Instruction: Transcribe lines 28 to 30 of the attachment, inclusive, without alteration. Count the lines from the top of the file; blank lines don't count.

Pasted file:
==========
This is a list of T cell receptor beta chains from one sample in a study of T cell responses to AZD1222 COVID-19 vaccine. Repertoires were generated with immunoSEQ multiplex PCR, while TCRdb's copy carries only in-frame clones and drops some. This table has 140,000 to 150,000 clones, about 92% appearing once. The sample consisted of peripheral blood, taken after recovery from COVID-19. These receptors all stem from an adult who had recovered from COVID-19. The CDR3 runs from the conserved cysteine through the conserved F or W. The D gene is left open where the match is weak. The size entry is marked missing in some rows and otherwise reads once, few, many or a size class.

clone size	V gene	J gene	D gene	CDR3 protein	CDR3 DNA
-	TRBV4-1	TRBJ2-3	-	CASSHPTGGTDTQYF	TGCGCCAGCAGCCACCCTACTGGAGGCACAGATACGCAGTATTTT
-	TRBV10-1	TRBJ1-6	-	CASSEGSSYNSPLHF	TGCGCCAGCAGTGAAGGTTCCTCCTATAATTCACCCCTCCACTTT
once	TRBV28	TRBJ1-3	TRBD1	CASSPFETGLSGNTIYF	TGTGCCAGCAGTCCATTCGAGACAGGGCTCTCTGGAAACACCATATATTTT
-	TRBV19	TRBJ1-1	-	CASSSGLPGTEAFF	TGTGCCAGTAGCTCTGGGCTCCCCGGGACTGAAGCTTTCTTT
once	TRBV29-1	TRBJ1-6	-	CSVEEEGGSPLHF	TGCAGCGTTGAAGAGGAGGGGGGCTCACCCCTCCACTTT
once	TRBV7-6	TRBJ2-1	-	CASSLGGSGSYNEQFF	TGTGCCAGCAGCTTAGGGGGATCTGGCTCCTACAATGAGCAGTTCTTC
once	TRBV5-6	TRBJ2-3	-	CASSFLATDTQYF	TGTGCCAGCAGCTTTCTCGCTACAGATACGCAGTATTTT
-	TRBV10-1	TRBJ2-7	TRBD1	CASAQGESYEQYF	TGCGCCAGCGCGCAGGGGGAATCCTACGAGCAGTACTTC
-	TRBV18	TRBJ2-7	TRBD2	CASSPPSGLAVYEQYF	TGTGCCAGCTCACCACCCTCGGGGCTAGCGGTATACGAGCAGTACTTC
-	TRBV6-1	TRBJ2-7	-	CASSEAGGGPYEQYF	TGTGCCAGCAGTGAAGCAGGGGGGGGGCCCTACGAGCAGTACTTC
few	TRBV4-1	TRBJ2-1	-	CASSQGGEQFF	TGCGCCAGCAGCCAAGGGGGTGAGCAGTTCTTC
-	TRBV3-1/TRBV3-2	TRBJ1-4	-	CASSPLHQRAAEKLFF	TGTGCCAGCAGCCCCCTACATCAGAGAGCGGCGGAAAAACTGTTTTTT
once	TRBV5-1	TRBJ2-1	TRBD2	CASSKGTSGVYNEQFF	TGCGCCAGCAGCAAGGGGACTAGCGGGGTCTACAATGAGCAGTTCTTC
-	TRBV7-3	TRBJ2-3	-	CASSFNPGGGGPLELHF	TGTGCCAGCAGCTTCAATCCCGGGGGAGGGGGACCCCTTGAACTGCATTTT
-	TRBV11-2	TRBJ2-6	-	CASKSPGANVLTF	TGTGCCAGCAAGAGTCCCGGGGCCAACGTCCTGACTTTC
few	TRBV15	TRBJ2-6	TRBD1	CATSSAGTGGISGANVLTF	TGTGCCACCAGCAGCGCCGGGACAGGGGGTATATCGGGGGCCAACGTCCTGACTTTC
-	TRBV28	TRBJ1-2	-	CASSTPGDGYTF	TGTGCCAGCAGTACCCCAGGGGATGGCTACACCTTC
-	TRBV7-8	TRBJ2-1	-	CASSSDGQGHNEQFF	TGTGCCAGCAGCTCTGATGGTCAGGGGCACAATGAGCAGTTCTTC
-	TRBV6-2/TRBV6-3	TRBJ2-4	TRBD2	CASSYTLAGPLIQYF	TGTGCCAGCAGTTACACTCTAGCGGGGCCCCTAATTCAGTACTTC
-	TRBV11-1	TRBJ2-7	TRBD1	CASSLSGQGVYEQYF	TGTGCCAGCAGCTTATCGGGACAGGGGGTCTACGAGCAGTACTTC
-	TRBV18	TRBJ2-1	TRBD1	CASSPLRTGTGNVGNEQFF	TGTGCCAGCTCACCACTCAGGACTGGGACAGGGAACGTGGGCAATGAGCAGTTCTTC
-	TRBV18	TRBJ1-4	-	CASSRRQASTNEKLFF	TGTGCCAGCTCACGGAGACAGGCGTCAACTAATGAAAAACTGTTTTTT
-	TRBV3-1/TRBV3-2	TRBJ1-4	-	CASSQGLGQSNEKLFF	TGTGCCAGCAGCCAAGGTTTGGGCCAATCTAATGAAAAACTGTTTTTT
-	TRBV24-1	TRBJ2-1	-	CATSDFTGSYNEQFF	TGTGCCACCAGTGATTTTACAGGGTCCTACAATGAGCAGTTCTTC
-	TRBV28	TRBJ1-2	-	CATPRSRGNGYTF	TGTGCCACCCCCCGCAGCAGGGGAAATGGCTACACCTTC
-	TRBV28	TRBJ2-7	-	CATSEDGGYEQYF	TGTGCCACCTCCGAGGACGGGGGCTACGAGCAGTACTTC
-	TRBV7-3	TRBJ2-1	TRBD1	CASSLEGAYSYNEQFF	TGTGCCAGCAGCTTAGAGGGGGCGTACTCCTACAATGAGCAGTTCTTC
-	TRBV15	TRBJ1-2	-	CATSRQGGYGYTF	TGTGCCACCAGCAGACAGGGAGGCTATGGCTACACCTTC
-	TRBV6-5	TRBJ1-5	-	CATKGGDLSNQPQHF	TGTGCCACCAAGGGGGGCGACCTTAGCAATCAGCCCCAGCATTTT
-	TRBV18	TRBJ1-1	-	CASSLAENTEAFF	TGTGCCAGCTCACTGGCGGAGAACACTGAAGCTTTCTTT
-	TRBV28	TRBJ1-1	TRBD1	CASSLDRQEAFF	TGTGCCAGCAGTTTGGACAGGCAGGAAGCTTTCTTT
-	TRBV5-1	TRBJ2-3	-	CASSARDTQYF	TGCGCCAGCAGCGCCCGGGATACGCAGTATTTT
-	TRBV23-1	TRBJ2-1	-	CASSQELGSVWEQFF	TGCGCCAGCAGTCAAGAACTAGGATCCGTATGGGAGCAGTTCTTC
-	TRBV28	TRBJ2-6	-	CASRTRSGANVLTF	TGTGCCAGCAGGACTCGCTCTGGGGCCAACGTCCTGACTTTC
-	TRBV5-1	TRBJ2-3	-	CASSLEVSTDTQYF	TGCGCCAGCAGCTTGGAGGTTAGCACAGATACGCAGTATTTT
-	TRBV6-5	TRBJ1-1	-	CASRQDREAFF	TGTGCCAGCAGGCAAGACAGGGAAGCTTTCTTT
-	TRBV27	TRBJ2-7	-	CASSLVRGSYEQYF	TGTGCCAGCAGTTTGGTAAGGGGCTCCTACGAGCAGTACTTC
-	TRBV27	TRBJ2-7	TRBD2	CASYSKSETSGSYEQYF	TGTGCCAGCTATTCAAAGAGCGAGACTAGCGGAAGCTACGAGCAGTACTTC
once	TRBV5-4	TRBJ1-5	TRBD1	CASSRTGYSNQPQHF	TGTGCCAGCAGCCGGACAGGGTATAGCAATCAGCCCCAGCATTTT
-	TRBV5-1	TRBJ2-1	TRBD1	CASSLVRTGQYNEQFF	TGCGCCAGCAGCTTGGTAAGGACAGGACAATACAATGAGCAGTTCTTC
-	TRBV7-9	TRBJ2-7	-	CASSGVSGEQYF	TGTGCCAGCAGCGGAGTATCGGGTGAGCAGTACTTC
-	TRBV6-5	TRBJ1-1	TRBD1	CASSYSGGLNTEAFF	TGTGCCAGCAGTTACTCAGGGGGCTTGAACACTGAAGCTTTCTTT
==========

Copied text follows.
-	TRBV28	TRBJ2-7	-	CATSEDGGYEQYF	TGTGCCACCTCCGAGGACGGGGGCTACGAGCAGTACTTC
-	TRBV7-3	TRBJ2-1	TRBD1	CASSLEGAYSYNEQFF	TGTGCCAGCAGCTTAGAGGGGGCGTACTCCTACAATGAGCAGTTCTTC
-	TRBV15	TRBJ1-2	-	CATSRQGGYGYTF	TGTGCCACCAGCAGACAGGGAGGCTATGGCTACACCTTC